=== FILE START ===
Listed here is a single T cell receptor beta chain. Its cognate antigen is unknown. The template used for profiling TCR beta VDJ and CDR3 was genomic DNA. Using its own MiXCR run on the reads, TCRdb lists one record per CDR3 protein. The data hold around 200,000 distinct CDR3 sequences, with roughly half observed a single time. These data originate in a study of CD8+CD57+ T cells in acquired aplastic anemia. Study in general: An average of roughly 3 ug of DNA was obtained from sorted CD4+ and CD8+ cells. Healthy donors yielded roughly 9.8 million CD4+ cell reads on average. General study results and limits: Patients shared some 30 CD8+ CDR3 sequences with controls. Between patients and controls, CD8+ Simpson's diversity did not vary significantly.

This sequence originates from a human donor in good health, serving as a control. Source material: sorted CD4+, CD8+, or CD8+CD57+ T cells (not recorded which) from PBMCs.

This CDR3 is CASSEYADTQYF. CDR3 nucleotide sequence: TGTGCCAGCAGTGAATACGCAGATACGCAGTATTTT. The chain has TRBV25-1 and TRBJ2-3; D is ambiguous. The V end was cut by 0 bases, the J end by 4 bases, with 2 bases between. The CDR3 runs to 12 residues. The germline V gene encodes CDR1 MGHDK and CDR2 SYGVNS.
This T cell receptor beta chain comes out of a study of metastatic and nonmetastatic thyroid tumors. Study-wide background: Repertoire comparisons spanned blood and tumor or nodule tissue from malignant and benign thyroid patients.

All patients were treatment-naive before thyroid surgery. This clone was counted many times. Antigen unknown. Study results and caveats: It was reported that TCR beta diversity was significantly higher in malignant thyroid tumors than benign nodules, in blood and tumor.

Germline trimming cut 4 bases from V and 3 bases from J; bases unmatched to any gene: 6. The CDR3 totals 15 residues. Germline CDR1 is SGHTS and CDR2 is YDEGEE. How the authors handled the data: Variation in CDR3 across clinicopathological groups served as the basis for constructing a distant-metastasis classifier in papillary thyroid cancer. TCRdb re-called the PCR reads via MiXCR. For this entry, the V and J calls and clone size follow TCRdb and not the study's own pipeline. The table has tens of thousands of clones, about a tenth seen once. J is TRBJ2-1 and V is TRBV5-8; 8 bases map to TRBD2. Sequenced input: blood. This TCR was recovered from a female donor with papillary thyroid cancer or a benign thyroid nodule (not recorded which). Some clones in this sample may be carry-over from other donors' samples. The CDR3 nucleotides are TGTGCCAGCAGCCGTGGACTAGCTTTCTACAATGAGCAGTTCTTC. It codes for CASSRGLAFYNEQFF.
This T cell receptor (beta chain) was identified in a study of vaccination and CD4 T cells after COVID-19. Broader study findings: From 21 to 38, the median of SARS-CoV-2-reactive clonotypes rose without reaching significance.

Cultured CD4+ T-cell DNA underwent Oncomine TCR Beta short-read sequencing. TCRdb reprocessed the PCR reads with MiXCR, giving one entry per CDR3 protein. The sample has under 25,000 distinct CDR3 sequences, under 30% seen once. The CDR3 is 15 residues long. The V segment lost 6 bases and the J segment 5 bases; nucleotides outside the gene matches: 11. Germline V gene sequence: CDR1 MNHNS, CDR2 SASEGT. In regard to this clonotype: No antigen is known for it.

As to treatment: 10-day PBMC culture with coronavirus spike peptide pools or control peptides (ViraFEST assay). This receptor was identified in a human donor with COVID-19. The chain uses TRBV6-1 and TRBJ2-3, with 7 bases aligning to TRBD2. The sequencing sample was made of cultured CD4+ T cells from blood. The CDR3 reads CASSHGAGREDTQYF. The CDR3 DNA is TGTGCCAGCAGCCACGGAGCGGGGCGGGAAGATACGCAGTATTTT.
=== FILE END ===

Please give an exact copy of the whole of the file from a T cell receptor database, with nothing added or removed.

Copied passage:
Listed here is a single T cell receptor beta chain. Its cognate antigen is unknown. The template used for profiling TCR beta VDJ and CDR3 was genomic DNA. Using its own MiXCR run on the reads, TCRdb lists one record per CDR3 protein. The data hold around 200,000 distinct CDR3 sequences, with roughly half observed a single time. These data originate in a study of CD8+CD57+ T cells in acquired aplastic anemia. Study in general: An average of roughly 3 ug of DNA was obtained from sorted CD4+ and CD8+ cells. Healthy donors yielded roughly 9.8 million CD4+ cell reads on average. General study results and limits: Patients shared some 30 CD8+ CDR3 sequences with controls. Between patients and controls, CD8+ Simpson's diversity did not vary significantly.

This sequence originates from a human donor in good health, serving as a control. Source material: sorted CD4+, CD8+, or CD8+CD57+ T cells (not recorded which) from PBMCs.

This CDR3 is CASSEYADTQYF. CDR3 nucleotide sequence: TGTGCCAGCAGTGAATACGCAGATACGCAGTATTTT. The chain has TRBV25-1 and TRBJ2-3; D is ambiguous. The V end was cut by 0 bases, the J end by 4 bases, with 2 bases between. The CDR3 runs to 12 residues. The germline V gene encodes CDR1 MGHDK and CDR2 SYGVNS.
This T cell receptor beta chain comes out of a study of metastatic and nonmetastatic thyroid tumors. Study-wide background: Repertoire comparisons spanned blood and tumor or nodule tissue from malignant and benign thyroid patients.

All patients were treatment-naive before thyroid surgery. This clone was counted many times. Antigen unknown. Study results and caveats: It was reported that TCR beta diversity was significantly higher in malignant thyroid tumors than benign nodules, in blood and tumor.

Germline trimming cut 4 bases from V and 3 bases from J; bases unmatched to any gene: 6. The CDR3 totals 15 residues. Germline CDR1 is SGHTS and CDR2 is YDEGEE. How the authors handled the data: Variation in CDR3 across clinicopathological groups served as the basis for constructing a distant-metastasis classifier in papillary thyroid cancer. TCRdb re-called the PCR reads via MiXCR. For this entry, the V and J calls and clone size follow TCRdb and not the study's own pipeline. The table has tens of thousands of clones, about a tenth seen once. J is TRBJ2-1 and V is TRBV5-8; 8 bases map to TRBD2. Sequenced input: blood. This TCR was recovered from a female donor with papillary thyroid cancer or a benign thyroid nodule (not recorded which). Some clones in this sample may be carry-over from other donors' samples. The CDR3 nucleotides are TGTGCCAGCAGCCGTGGACTAGCTTTCTACAATGAGCAGTTCTTC. It codes for CASSRGLAFYNEQFF.
This T cell receptor (beta chain) was identified in a study of vaccination and CD4 T cells after COVID-19. Broader study findings: From 21 to 38, the median of SARS-CoV-2-reactive clonotypes rose without reaching significance.

Cultured CD4+ T-cell DNA underwent Oncomine TCR Beta short-read sequencing. TCRdb reprocessed the PCR reads with MiXCR, giving one entry per CDR3 protein. The sample has under 25,000 distinct CDR3 sequences, under 30% seen once. The CDR3 is 15 residues long. The V segment lost 6 bases and the J segment 5 bases; nucleotides outside the gene matches: 11. Germline V gene sequence: CDR1 MNHNS, CDR2 SASEGT. In regard to this clonotype: No antigen is known for it.

As to treatment: 10-day PBMC culture with coronavirus spike peptide pools or control peptides (ViraFEST assay). This receptor was identified in a human donor with COVID-19. The chain uses TRBV6-1 and TRBJ2-3, with 7 bases aligning to TRBD2. The sequencing sample was made of cultured CD4+ T cells from blood. The CDR3 reads CASSHGAGREDTQYF. The CDR3 DNA is TGTGCCAGCAGCCACGGAGCGGGGCGGGAAGATACGCAGTATTTT.